Hip replacement surgeries are among the most performed surgical procedures, but in some cases the device fails, resulting in revision surgery to remove and replace the device. On average, artificial hips can last 20 years or more before being replaced, but one type and size of hip implant was found to fail more often than traditional hip implants.
Last month, the Canadian Institute for Health Information released a report that studied the factors influencing how long artificial hip implants lasted. Researchers reviewed data from 56,942 surgeries throughout Canada (except Quebec) from 2003-2011. They found that metal-on-metal large-diameter modular implants in particular had a 5.9 percent chance of failing within five years compared with 2.7 percent chance among traditional implants.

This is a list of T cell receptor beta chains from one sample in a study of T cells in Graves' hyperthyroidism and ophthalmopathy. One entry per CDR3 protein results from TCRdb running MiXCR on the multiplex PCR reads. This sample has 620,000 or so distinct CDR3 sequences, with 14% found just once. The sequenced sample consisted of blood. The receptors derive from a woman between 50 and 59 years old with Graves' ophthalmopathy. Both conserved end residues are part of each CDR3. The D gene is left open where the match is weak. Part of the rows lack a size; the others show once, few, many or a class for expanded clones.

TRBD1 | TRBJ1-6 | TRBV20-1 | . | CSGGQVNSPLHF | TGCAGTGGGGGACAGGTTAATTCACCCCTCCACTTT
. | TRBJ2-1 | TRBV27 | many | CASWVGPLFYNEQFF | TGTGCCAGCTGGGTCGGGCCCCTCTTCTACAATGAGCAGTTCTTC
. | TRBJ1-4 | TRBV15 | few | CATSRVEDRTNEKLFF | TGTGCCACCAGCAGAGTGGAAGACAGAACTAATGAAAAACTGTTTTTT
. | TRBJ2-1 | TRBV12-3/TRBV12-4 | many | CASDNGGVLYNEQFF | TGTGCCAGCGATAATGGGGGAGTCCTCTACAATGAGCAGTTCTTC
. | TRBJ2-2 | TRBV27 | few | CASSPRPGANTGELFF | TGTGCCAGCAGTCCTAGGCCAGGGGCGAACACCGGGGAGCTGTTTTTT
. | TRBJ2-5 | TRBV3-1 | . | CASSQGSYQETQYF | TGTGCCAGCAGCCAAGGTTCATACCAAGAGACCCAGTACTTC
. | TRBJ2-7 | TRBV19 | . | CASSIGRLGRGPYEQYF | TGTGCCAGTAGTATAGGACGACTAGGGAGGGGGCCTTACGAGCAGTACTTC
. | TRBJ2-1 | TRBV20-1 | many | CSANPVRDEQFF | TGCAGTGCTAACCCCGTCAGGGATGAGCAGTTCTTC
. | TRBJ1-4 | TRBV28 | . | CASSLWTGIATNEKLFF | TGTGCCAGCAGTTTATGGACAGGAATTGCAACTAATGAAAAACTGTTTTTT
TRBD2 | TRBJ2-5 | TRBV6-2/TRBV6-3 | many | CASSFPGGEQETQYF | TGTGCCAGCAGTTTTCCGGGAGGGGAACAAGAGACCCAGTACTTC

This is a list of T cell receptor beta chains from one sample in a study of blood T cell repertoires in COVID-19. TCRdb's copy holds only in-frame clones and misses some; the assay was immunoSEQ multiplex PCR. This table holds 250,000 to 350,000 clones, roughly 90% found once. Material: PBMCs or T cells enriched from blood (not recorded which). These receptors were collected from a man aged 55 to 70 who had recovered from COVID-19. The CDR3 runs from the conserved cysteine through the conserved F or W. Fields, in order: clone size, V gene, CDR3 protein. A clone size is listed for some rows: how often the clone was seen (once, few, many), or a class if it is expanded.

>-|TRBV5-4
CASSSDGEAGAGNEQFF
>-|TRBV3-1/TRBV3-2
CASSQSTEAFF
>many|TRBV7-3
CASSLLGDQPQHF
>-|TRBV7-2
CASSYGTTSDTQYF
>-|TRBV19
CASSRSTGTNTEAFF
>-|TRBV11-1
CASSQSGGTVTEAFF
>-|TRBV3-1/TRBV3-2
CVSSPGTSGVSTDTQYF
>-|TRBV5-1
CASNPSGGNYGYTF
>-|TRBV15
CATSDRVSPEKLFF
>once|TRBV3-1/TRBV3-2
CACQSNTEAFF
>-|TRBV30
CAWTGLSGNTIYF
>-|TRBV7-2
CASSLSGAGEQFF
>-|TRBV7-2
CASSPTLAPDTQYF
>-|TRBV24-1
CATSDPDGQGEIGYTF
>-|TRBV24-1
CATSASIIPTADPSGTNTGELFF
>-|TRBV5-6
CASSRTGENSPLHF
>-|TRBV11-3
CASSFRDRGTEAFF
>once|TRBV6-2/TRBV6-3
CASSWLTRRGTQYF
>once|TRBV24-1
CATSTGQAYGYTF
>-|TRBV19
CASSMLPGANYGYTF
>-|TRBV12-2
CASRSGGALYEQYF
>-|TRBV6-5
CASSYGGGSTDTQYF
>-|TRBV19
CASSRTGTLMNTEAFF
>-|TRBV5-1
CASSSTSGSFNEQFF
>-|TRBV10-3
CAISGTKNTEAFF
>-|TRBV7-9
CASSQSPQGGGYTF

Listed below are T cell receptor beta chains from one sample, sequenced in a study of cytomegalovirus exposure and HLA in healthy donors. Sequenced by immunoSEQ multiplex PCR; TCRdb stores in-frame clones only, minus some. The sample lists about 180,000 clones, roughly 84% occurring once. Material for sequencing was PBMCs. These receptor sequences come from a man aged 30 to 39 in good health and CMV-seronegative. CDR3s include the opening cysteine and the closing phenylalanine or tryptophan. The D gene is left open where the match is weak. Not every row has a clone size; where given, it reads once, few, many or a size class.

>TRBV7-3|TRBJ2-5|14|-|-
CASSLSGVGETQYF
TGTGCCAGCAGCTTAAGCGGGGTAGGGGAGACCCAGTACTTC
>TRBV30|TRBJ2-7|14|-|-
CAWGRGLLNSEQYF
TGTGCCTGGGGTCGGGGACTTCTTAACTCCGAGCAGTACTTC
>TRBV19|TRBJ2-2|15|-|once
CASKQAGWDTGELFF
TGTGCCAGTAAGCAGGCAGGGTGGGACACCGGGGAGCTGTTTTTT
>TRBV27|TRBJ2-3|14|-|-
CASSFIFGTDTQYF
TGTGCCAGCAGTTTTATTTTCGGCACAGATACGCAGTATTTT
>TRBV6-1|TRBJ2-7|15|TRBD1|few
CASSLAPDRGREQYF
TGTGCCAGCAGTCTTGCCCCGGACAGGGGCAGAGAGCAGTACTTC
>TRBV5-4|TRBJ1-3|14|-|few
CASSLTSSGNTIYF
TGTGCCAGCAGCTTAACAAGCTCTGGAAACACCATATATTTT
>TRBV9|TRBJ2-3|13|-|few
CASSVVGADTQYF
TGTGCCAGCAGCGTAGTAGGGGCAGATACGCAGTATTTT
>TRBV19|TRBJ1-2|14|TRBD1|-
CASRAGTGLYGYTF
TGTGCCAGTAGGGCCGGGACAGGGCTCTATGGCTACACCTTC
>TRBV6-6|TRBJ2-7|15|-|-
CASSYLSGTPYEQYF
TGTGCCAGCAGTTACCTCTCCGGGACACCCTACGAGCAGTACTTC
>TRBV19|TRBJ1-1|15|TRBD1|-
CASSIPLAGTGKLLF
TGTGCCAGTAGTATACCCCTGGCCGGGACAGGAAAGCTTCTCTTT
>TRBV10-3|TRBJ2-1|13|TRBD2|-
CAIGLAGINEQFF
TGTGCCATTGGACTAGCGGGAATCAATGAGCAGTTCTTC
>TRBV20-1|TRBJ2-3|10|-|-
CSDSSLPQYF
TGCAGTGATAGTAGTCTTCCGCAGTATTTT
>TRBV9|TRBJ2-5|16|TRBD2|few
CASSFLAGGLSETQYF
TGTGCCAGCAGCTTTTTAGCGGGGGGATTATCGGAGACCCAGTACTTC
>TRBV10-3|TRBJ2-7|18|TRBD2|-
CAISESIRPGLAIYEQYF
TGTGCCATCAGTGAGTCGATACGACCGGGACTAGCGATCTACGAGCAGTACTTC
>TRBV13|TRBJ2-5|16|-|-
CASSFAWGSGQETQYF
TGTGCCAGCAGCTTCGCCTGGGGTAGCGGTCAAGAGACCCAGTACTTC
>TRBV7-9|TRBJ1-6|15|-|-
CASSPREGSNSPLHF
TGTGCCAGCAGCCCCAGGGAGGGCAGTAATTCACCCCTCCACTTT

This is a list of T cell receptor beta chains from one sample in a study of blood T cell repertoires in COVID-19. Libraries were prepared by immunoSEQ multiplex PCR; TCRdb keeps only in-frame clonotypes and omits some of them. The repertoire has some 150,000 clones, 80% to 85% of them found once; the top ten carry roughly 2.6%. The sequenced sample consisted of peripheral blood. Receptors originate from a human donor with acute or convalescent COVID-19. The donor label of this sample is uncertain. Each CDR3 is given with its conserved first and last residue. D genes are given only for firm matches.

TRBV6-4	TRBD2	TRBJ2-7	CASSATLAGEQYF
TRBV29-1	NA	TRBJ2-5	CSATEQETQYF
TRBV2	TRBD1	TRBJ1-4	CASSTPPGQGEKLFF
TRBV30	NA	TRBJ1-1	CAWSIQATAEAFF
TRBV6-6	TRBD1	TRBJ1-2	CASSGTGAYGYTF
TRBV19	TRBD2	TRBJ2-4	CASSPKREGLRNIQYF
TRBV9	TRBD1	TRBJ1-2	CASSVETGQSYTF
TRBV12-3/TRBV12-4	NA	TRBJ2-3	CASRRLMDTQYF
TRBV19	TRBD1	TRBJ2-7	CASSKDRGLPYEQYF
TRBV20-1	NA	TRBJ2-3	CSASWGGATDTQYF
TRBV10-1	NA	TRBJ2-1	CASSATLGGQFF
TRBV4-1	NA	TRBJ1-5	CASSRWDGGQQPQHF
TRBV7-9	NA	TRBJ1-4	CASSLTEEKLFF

Traditional hip replacements are made with plastic or ceramic parts. But in the past decade, many manufacturers have started marketing all-metal implants. These metal-on-metal implants were designed to be more durable and were a particularly attractive choice for younger, more active patients.
Just a few years after the devices were introduced worldwide, however, medical device regulators began receiving reports of failures in just five years or less. Surgeons noted that many of these failures – loosening, fractures, dislocations – were being caused by inflammation and damage in the tissue surrounding the metal implant. They also found that bits of metal were flaking off the devices as they rubbed together, inflaming the tissue but also leeching into the bloodstream causing a type of blood poisoning known as metallosis.